Para-public drones are also developing for border monitoring, urban surveillance and maritime security use. Drones are also wanted for UN peacekeeping operations, law enforcement and forest fire control. The market will grow, but nevertheless, even Governments are very sensitive to price…. Hopefully, as the study underlines, “drone service prices are falling rapidly to accommodate the large influx of providers, particularly in providing simple services such as real estate photography”. Consumer needs are also evolving: they want to be able to “buy a system that meets all their needs or to be able to turn to a service provider that can do so”. As a result, companies are shifting from only hardware or software sales, to one-stop shopping to provide complete systems and services. To meet this demand, they are expanding their product and service line or teaming with another company through M&A or alliances. Therefore, Teal Group anticipates that “80% of the companies now involved in commercial drones will be out of the market in five years.” Some companies are already bankrupt, and more will follow in coming years. Others will be sold.
Teal Group experts also studied national strengths regarding the drone market. Each country has a different focus and specialty within the market. China and Japan are trying to convert their industry into major players in the commercial drones market. China is leader in hardware and especially in consumer and prosumer systems through DJI (the company detains 70% of the consumer market). DJI wants to shift this advantage into a leader position in the hardware needed for commercial market (infrastructure building, delivery, insurance…). Other Chinese companies want to mass-product industrial inspection and agricultural drones. Government is subsidizing all of them and is implementing a supportive regulation for the UAV development. Japan is leader in civil UAS development, it will continue developing in specific niches such as construction and spraying. The US are leaders in analytics and development of service offerings thanks to its large range of technology companies (Google, Sony, Verizon…).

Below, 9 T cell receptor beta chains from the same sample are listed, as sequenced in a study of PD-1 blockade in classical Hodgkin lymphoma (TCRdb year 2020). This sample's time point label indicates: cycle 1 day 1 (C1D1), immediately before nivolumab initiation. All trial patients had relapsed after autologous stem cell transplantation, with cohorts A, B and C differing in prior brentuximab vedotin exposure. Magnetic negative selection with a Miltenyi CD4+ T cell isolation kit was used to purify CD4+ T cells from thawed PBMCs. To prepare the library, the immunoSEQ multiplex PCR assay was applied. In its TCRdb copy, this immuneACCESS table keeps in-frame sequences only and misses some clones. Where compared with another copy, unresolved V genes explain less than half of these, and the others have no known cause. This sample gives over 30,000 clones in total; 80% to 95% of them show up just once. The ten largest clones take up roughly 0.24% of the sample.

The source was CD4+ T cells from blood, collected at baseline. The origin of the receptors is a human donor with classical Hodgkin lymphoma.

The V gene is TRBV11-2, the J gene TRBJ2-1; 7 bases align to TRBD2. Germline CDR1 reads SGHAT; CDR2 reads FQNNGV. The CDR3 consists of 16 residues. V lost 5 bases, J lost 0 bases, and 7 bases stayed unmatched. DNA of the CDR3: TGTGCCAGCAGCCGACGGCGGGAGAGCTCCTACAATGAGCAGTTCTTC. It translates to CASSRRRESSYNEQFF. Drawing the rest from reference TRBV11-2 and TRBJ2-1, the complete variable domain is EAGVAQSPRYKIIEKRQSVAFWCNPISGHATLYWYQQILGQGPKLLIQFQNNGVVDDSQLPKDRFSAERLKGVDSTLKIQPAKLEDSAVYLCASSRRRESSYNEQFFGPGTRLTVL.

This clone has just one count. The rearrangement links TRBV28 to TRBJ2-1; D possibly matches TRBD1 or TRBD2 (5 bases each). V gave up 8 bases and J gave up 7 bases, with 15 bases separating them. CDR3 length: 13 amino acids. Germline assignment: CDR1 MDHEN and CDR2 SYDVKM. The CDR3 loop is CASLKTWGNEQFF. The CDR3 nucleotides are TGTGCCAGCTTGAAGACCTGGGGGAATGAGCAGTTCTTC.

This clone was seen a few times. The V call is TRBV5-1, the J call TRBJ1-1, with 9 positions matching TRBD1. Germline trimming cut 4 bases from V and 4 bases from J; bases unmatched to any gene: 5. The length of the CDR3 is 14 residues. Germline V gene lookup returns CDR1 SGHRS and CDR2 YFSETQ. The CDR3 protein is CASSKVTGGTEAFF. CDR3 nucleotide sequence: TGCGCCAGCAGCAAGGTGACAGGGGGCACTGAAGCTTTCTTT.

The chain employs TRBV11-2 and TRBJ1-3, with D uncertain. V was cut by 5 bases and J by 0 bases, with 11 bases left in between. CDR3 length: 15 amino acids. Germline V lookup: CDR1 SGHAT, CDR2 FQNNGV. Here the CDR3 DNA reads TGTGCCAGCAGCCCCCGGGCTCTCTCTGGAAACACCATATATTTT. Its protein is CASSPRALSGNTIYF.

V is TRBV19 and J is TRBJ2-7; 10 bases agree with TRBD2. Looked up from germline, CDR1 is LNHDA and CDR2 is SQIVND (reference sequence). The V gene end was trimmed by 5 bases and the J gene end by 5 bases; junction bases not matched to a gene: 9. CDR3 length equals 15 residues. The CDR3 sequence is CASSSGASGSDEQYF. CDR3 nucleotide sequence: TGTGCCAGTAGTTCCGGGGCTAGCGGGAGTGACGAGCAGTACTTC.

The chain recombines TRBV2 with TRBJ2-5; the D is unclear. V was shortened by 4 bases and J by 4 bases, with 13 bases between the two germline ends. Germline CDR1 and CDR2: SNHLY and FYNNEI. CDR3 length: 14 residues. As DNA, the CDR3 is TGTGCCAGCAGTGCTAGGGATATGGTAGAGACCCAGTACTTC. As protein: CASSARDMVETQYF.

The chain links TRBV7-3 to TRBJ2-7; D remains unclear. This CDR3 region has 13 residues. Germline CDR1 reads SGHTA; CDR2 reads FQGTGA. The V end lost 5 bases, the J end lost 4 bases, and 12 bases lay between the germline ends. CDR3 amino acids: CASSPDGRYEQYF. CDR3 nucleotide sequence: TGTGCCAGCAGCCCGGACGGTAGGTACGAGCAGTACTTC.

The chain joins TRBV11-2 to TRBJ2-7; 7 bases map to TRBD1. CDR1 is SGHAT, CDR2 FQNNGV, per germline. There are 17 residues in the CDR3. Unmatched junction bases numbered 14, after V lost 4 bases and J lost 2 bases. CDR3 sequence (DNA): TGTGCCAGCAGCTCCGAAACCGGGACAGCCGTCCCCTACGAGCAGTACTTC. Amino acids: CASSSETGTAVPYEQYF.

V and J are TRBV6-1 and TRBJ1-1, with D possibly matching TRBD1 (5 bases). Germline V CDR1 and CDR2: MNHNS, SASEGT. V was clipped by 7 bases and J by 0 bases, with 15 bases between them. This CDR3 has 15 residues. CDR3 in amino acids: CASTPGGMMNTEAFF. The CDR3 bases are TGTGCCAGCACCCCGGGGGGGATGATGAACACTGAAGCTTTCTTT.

Although a sizeable market as a whole, European landscape remains atomized due to many different legislations and certifications processes. According to Teal expert Phil Finnegan, that combined with a political environment less favourable to innovation and entrepreneurship impairs European companies to grow as they should. That also explains, he adds, why some of them have opted to cross the Atlantic…
Written by ADIT – The Bulletin and republished with permission.